The Japanese Are Giving Us Wearable Workplace Happiness

Japanese electronics maker Hitachi is gearing up to introduce a wearable workplace gadget that tracks and monitors employee happiness levels throughout the work day. Oh no, we're all going to get fired! According to an Uproxx article:Japanese electronics company Hitachi has developed a device for people to wear that will track their overall happiness with their employer. It looks similar to an ID badge, but it’s embedded with an acceleration sensor that monitors an employee’s motions during the day. Hitachi claims that there’s a correlation between people’s physical movements and their sense of happiness, and the data across an entire office full of employees wearing these badges can be collectively analyzed to measure workplace happiness on a scale of 0-100. It appears that the gadget, which will be sold on a subscription basis, tracks happiness levels across an entire department rather than on an individual employee level. Whew! We were all really worried there for a second! …

This Is Literally the Worst Workplace Problem You'll Ever Have, Ever!

Do you have a breathless co-worker who can make an average, ordinary work situation sound like an extraordinary plot line from a thrilling movie script? Let's talk -- in dramatic fashion, of course -- about the co-worker who exaggerates everything! I've been following the Brian Williams saga as it twists and turns and morphs and misremembers. I'm not going to comment on his situation, other than to say I've noted random comments accompanying various stories on the topic that read something like this: "I totally have a co-worker who exaggerates everything, all the time." To which someone inevitably replies: "Yeah, every office I've ever worked in has someone like that." Just add eggs and water, and bam! -- instant blog post that took hours and hours and HOURS to write!*** The Office Raconteur is always ready with a long-winded story, that, ahem, seems to exaggerate the circumstances. Sometimes, you're in the position to know if the detail…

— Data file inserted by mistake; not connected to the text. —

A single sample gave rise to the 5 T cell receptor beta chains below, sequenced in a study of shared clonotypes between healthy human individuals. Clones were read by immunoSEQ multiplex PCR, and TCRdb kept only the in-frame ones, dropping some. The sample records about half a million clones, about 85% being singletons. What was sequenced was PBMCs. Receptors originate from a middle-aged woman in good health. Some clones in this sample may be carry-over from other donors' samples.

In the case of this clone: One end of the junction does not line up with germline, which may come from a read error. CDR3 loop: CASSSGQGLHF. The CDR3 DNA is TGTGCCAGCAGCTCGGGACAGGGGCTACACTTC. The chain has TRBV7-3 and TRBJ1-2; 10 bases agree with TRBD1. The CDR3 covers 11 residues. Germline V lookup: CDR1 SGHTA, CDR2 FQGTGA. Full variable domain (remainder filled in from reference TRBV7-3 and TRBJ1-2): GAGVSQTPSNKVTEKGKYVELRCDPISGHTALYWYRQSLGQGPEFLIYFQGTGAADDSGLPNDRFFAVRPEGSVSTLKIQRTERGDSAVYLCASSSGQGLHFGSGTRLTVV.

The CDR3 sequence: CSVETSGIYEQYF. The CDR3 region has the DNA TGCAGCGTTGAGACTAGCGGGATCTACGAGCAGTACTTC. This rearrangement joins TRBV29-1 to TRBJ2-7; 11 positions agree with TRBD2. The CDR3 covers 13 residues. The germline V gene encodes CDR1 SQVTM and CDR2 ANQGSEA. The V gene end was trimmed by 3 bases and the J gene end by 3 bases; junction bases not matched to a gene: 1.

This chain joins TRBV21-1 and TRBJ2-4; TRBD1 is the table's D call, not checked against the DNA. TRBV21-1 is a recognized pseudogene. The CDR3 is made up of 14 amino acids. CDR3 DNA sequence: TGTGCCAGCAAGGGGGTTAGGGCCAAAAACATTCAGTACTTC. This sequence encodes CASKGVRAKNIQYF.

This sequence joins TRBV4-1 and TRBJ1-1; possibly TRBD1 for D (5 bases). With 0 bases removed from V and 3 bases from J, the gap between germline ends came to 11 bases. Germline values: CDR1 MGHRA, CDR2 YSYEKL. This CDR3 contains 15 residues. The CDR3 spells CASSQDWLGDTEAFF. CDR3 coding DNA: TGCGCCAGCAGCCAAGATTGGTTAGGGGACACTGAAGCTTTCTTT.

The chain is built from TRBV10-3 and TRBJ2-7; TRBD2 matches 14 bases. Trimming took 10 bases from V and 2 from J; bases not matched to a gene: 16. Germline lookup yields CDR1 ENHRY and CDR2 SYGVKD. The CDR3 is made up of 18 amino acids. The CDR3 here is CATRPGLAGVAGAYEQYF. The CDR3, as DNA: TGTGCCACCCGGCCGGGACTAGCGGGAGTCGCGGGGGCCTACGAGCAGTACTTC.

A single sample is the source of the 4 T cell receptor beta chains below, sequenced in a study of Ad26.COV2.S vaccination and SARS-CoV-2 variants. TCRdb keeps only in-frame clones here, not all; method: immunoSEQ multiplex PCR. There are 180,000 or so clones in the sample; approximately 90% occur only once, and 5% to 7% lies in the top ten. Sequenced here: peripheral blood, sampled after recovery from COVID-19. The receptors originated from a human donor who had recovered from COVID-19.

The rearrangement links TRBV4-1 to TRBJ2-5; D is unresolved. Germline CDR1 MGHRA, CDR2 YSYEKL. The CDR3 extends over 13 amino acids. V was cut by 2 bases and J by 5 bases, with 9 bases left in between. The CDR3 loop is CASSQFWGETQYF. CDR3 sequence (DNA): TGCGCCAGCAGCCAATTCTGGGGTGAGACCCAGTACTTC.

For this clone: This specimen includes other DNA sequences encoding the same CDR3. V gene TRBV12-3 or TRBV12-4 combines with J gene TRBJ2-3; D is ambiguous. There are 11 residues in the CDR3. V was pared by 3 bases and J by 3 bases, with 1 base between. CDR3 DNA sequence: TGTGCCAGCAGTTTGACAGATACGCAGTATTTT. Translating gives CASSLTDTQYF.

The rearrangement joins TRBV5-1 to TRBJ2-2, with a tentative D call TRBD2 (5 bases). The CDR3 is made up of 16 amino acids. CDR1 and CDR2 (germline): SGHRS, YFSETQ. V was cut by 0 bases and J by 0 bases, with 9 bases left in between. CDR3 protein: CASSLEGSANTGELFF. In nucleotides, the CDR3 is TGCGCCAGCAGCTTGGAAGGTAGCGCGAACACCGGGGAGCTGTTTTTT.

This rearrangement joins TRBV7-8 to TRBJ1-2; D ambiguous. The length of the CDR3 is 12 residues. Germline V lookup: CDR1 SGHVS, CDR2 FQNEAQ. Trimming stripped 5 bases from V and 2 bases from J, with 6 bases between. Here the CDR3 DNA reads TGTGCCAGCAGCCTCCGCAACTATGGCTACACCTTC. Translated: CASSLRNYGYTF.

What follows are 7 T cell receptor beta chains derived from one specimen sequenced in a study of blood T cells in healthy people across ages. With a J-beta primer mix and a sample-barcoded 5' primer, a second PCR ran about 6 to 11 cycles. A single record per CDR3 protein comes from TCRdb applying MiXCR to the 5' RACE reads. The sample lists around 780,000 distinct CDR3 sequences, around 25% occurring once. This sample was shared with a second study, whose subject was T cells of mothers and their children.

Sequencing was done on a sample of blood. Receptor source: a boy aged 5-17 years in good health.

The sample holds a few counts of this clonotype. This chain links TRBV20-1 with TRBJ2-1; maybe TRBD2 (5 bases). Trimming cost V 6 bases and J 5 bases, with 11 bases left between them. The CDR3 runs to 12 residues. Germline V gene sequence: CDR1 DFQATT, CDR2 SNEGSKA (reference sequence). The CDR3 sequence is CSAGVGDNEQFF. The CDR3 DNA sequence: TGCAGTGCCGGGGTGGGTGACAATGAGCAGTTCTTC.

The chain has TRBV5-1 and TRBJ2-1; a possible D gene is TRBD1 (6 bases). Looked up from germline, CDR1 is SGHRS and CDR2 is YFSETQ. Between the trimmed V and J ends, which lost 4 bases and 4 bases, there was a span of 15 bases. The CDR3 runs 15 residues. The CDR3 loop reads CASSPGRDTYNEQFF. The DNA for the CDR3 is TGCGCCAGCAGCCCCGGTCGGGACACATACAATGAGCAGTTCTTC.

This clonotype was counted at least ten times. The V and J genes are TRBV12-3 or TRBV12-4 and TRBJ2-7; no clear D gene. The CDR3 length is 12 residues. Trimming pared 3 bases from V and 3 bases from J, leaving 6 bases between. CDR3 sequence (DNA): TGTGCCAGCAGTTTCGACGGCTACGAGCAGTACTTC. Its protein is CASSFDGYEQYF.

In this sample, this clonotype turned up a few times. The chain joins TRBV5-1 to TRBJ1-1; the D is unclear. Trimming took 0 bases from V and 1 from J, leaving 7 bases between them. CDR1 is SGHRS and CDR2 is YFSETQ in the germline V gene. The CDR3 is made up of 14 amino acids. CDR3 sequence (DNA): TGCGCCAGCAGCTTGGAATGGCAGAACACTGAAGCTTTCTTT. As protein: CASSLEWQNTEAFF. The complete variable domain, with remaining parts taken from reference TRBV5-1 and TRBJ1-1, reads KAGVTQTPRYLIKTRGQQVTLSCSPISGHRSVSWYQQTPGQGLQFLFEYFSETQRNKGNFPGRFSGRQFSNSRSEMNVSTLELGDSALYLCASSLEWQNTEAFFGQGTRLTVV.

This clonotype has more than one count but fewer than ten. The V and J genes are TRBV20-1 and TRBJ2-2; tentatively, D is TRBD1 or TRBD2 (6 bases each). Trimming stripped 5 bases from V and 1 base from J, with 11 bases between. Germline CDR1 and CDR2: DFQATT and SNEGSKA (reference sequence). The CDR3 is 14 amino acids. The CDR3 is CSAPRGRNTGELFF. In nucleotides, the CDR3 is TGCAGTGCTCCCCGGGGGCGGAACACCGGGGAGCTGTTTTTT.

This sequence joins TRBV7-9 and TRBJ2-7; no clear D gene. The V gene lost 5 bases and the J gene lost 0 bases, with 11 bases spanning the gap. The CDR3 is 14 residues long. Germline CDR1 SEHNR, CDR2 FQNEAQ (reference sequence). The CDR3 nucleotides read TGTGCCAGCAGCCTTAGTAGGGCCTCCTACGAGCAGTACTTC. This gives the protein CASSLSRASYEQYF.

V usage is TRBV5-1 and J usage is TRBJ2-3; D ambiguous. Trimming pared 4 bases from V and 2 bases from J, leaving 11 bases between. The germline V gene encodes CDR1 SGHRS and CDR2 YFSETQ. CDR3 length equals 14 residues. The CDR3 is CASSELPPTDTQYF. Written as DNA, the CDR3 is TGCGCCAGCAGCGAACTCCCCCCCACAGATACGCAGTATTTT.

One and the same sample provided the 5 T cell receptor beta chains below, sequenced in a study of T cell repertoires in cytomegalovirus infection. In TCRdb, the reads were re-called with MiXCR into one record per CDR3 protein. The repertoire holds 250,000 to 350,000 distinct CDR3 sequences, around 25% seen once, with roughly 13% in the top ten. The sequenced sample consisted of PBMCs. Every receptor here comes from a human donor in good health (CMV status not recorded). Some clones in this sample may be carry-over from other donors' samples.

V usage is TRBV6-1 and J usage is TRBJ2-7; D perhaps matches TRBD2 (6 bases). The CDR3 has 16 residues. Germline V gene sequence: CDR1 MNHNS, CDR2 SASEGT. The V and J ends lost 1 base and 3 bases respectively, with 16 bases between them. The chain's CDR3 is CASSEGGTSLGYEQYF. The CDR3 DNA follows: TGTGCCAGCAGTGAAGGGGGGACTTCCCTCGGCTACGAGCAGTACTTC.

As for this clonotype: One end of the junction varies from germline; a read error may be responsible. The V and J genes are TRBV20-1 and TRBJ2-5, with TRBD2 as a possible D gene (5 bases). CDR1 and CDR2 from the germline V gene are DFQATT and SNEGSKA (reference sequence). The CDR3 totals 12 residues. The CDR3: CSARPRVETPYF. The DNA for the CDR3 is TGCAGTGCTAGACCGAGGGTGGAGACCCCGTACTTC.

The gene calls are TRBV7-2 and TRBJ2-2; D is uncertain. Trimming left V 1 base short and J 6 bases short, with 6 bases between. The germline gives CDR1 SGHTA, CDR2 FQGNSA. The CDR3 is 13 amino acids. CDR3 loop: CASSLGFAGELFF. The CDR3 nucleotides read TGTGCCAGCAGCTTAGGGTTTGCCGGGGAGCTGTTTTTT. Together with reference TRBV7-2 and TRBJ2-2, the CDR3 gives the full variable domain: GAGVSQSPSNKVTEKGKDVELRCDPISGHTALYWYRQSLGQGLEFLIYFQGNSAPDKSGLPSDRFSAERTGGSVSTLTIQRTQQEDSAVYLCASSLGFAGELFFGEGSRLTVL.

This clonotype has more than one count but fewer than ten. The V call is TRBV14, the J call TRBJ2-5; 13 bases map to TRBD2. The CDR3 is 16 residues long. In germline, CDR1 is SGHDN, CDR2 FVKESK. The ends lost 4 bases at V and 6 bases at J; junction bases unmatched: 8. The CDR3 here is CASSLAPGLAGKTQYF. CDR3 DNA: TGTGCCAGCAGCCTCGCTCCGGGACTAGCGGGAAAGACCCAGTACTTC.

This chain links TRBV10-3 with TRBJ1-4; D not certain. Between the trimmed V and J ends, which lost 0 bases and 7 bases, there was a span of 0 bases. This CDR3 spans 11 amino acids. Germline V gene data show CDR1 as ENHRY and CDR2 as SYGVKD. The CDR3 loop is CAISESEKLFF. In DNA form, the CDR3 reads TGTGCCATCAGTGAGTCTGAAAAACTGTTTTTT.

Why Are Silicon Valley Tech Firms Giving Up On Flextime?

According to an article in India's Economic Times, HP reportedly wants its employees back in the office five days a week and all in the name of teamwork. It brings us right back to 2013, when Yahoo! CEO Marissa Mayer brought far-flung employees back into the office for the same reason. I find it strange, and more than a little bit contradictory, that major Silicon Valley technology companies -- the very firms the rest of us look to for cutting-edge, creative ways of enabling the use of technology for flexible work purposes -- would themselves shy away from the concept of flexible work arrangements made possible thanks to modern technology. Aren't these the very companies that should be selling the rest of us on the dream of collaborative remote work based on technology use? Shouldn't they be leading by example in terms of implementing ever more forward-thinking workplace flexibility policies that, in effect, act as a branding extension of the technologies they offer? S…

Wait A Second! When Employers Track Time Too Closely

Another morning, another mad rush to get to work on time. You're going to make it on time, too! I take that back. Unfortunately, you were 3.14159265359 seconds late today, according to management's up-to-the-second spreadsheet. Let's talk about working for an employer that times us down to the second! Yes, I used the calculation for Pi. Why not? It's a celebrity number of the math world, and we're trying to find an angle here. Precisely, we're trying to figure out how your workplace got so obsessed counting down the seconds to your arrival every day. Now I'm all for being on time. Showing up for work in a timely and consistent manner is very important for maintaining overall employee morale. We've all worked with excuse-filled co-workers who are consistently 10 to 20 minutes every day, and it does begin to grate. Particularly if we're waiting patiently to hand off the baton to this co-worker so we can go home. But timing employees down to the …